interior banner image

In Remembrance: Ethan Day

In Remembrance: Ethan Day

Author: Elisa Rolle

November 14, 2018

Ethan Day was a romance author and one of the founding organizers of the Gay Romance Literary Convention (also known as GRL Retreat). It was during a recent meeting in Albuquerque to plan the 2019 convention that tragedy struck: Ethan died in his sleep, in Albuquerque, on the night of November 10, 2018, at the age of 47. The cause of death has not been released.

Ethan Day was a friend. I’m not really a social butterfly and I tend to play the wallflower at social events, but Ethan was always the first to welcome me at the GRL conventions and among the last to say goodbye. And that is what happened on October 21, 2018, the last time I saw him. His kindness was one of the reasons I kept coming back to the GRL convention.

Long ago, when he was at the beginning of his career as a romance author, I interviewed him. He was a country boy, all smiles and a big heart: “I am a gay man living in Missouri [….] I can hear the gasps already! How very un-chic of me, yes I know. It was here I was born and here I have stayed.”

Ethan Day believed in love and happy endings. His novels were beautiful; I loved his romantic comedies the best. When I asked him about his private life, he told me:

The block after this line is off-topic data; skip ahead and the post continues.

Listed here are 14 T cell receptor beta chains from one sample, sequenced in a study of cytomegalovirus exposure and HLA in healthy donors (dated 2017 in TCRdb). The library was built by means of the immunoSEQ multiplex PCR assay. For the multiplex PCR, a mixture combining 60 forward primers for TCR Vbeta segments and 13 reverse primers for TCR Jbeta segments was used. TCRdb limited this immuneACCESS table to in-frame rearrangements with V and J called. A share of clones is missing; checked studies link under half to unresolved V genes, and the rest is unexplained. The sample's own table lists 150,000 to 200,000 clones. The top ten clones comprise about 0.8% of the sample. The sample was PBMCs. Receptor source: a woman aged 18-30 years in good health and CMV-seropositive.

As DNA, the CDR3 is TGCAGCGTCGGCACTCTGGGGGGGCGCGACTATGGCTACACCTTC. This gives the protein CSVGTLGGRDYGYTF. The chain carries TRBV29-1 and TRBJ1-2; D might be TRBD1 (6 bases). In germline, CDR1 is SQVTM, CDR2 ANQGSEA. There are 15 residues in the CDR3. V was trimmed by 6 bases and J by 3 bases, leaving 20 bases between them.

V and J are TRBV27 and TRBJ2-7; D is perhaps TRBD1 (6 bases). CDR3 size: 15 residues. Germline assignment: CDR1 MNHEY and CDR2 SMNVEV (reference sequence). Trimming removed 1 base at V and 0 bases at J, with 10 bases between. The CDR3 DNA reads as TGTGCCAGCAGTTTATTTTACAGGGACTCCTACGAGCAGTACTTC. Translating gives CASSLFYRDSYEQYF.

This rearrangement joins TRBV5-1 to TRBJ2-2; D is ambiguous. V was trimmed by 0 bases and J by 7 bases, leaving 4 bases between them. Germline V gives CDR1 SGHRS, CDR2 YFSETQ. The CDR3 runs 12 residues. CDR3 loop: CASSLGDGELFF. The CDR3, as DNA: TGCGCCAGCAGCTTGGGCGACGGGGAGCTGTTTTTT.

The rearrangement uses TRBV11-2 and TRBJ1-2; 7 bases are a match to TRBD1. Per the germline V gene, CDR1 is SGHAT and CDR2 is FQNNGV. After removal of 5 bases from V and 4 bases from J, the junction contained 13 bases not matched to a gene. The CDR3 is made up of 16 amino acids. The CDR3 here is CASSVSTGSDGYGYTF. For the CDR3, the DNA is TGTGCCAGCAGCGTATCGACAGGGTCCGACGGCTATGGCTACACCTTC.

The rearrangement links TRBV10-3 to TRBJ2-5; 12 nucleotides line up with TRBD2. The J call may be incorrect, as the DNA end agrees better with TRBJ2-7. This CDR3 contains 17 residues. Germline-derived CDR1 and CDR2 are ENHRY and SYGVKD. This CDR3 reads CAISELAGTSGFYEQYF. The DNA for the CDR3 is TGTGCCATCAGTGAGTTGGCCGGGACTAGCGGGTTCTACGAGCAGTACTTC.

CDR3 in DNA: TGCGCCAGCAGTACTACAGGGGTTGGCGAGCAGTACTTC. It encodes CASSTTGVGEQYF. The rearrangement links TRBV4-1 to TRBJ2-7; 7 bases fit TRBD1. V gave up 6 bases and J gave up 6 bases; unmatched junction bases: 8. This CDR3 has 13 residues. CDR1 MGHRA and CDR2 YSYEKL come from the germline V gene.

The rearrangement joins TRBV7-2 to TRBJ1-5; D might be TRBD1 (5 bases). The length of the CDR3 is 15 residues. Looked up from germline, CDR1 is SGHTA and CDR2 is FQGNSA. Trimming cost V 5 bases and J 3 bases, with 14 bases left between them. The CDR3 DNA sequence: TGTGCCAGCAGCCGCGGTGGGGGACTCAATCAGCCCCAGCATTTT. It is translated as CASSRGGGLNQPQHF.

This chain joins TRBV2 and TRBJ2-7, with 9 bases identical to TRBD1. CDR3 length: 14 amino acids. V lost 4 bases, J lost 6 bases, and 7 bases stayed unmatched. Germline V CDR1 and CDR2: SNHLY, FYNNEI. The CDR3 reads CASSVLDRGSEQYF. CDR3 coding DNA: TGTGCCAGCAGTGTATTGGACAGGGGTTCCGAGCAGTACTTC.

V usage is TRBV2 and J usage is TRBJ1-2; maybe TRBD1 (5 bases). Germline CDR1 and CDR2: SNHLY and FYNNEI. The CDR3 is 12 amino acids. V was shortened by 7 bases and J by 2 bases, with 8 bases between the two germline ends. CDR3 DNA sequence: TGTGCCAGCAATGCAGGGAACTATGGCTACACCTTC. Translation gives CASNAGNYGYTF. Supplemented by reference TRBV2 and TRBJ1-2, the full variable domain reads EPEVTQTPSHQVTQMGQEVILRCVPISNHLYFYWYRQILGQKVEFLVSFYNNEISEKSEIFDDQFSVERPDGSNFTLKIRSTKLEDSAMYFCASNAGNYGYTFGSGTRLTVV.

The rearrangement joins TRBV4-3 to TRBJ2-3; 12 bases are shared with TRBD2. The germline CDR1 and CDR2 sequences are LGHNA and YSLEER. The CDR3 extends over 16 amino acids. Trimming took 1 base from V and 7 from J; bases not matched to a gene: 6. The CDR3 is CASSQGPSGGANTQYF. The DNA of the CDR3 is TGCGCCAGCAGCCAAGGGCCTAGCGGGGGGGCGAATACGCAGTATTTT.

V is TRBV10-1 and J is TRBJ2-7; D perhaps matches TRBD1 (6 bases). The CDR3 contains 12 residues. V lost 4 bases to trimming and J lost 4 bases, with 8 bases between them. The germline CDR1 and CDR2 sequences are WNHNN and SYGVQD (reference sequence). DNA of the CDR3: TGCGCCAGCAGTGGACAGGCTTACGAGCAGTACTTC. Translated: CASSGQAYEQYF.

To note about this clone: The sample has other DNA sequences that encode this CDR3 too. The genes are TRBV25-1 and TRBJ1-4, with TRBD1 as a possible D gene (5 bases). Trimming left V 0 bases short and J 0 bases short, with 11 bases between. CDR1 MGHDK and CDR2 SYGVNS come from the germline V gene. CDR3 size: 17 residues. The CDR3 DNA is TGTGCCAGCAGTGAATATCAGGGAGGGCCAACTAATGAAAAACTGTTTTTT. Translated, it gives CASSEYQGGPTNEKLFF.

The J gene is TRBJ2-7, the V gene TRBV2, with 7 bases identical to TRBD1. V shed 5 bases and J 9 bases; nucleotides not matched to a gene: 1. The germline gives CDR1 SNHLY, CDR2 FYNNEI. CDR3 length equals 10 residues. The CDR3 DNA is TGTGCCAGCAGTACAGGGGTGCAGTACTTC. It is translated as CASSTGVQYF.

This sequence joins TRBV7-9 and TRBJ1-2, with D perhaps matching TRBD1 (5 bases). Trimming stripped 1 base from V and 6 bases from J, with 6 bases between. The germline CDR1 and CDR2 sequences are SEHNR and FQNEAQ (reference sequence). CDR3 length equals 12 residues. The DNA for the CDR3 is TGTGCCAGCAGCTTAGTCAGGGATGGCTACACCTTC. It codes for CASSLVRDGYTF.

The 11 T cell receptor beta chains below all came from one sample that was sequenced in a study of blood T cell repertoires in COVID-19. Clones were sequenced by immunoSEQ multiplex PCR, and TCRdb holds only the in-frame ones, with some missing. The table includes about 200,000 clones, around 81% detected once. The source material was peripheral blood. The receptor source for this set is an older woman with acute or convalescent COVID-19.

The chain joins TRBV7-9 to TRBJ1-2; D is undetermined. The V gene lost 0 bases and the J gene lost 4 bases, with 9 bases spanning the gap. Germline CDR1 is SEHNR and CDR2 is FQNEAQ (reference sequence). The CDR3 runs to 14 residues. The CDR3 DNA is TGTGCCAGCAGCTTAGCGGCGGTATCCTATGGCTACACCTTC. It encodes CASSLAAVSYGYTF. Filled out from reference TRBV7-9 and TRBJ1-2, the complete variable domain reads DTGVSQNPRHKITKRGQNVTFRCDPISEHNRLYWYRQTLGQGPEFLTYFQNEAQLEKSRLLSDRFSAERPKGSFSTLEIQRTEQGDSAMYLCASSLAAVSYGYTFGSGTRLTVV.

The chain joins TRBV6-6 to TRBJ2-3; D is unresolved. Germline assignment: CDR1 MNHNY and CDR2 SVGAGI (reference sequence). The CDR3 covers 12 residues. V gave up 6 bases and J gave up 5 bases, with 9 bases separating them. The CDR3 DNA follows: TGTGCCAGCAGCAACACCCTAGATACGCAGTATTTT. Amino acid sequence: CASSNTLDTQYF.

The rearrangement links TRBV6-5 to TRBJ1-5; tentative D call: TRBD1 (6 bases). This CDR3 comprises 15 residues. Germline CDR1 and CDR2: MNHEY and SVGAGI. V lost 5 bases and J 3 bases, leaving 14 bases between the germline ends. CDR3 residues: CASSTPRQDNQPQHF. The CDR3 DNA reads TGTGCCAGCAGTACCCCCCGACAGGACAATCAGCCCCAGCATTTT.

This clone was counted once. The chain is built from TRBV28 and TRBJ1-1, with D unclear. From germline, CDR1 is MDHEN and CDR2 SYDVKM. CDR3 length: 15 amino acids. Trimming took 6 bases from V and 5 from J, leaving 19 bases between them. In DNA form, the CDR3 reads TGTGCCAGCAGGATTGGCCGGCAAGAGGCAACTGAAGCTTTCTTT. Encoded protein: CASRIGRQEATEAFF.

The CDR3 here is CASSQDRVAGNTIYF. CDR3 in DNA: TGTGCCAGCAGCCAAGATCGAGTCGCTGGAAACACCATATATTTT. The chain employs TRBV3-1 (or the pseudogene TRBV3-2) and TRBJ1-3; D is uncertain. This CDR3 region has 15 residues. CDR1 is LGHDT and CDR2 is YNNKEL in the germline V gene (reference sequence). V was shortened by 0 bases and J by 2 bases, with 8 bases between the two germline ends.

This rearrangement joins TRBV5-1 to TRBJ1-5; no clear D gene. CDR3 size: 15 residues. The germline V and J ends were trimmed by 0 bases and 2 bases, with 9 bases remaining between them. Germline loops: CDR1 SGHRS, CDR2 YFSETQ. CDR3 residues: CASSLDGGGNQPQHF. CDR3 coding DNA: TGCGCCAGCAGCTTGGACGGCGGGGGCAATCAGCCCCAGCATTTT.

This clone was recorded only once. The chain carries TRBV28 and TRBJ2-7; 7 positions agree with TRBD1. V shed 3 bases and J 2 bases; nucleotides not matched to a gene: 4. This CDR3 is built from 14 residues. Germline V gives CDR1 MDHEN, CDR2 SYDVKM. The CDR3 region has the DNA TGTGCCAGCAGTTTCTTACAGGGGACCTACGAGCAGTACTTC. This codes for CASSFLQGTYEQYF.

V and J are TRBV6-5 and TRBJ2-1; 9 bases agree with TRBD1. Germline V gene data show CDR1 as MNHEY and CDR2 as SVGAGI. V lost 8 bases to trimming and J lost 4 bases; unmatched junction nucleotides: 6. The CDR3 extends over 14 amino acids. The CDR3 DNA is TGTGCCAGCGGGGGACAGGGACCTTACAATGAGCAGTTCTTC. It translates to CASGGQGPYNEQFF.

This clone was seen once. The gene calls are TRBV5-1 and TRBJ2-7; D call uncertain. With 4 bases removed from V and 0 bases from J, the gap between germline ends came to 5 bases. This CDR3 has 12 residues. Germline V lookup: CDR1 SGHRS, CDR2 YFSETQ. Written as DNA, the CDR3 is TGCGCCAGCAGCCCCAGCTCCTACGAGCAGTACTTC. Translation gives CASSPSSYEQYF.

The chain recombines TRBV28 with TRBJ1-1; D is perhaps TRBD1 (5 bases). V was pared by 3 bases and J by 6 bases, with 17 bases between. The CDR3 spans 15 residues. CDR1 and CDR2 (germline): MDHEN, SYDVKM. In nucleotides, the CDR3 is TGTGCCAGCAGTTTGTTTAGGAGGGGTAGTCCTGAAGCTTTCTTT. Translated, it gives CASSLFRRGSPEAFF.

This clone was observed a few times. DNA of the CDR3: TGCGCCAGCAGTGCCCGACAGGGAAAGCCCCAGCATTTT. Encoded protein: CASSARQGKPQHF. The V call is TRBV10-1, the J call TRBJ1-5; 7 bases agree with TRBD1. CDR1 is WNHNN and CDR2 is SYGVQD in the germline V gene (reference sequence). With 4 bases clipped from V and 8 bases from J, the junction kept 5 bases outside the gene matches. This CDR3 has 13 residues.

I’m currently single but always looking for that special someone that makes my heart skip a beat…in addition to being able to put up with my neurotic ass. The worst thing about being a romance writer is finding a real life hottie that can live up to the fantasy I create in my head, and subsequently thrust upon him before actually getting to know the real him. I can hear you getting all judgie…it’s an occupational hazard! To all my past and future boyfriends, my sincerest apologies…I can’t help myself!

He was born on March 9, 1971, and was the youngest of four children and the only boy, and, as he himself admitted, “[…] was spoiled rotten.” But Ethan’s life, as a young boy, was not all pink glasses and glittering rainbows.

“I somehow managed to survive high school living in a small racist town in Southeast Missouri and emerged unscathed,” Ethan stated, “[….] realizing life was too short to pretend to be anything other than who I was. I was the little homo that could…so damn it, I did! It was all very Lifetime Movie Network meets After School Special….”

The first book Ethan read where he was able to see himself was Tales of the City by Armistead Maupin:

What I wouldn’t give to live at 28 Barbary Lane–which is actually saying a lot, considering I hated the fashion of the seventies. I mean really…could they have discovered a more revolting color palette to choose from? I don’t think so! But I’d suffer it all over again to live upstairs with Michael, Mary Ann, & Mona at Mrs. Madrigal’s. I was able to see myself, unapologetically staring back at me from the page. The ever-hopeless romantic, trying on new men–praying one of them would fit–never giving up, no matter how many times I wound up heartbroken and alone.

While I haven’t tried on quite as many guys as Mouse did, I still to this day can’t seem to drive that wishful-thinking-someday-my-prince-will-come-mentality out of my own ditzy head. I keep trying, but no matter how much sarcasm I put on, it doesn’t seem to help. Go figure? Tales is fun, light, at times wickedly funny, and helped me justify a tiny little piece of my own identity as a gay man by showing me I wasn’t so alone after all.

Another story that had a huge impact on Ethan Day was Love! Valour! Compassion! by Terrence McNally: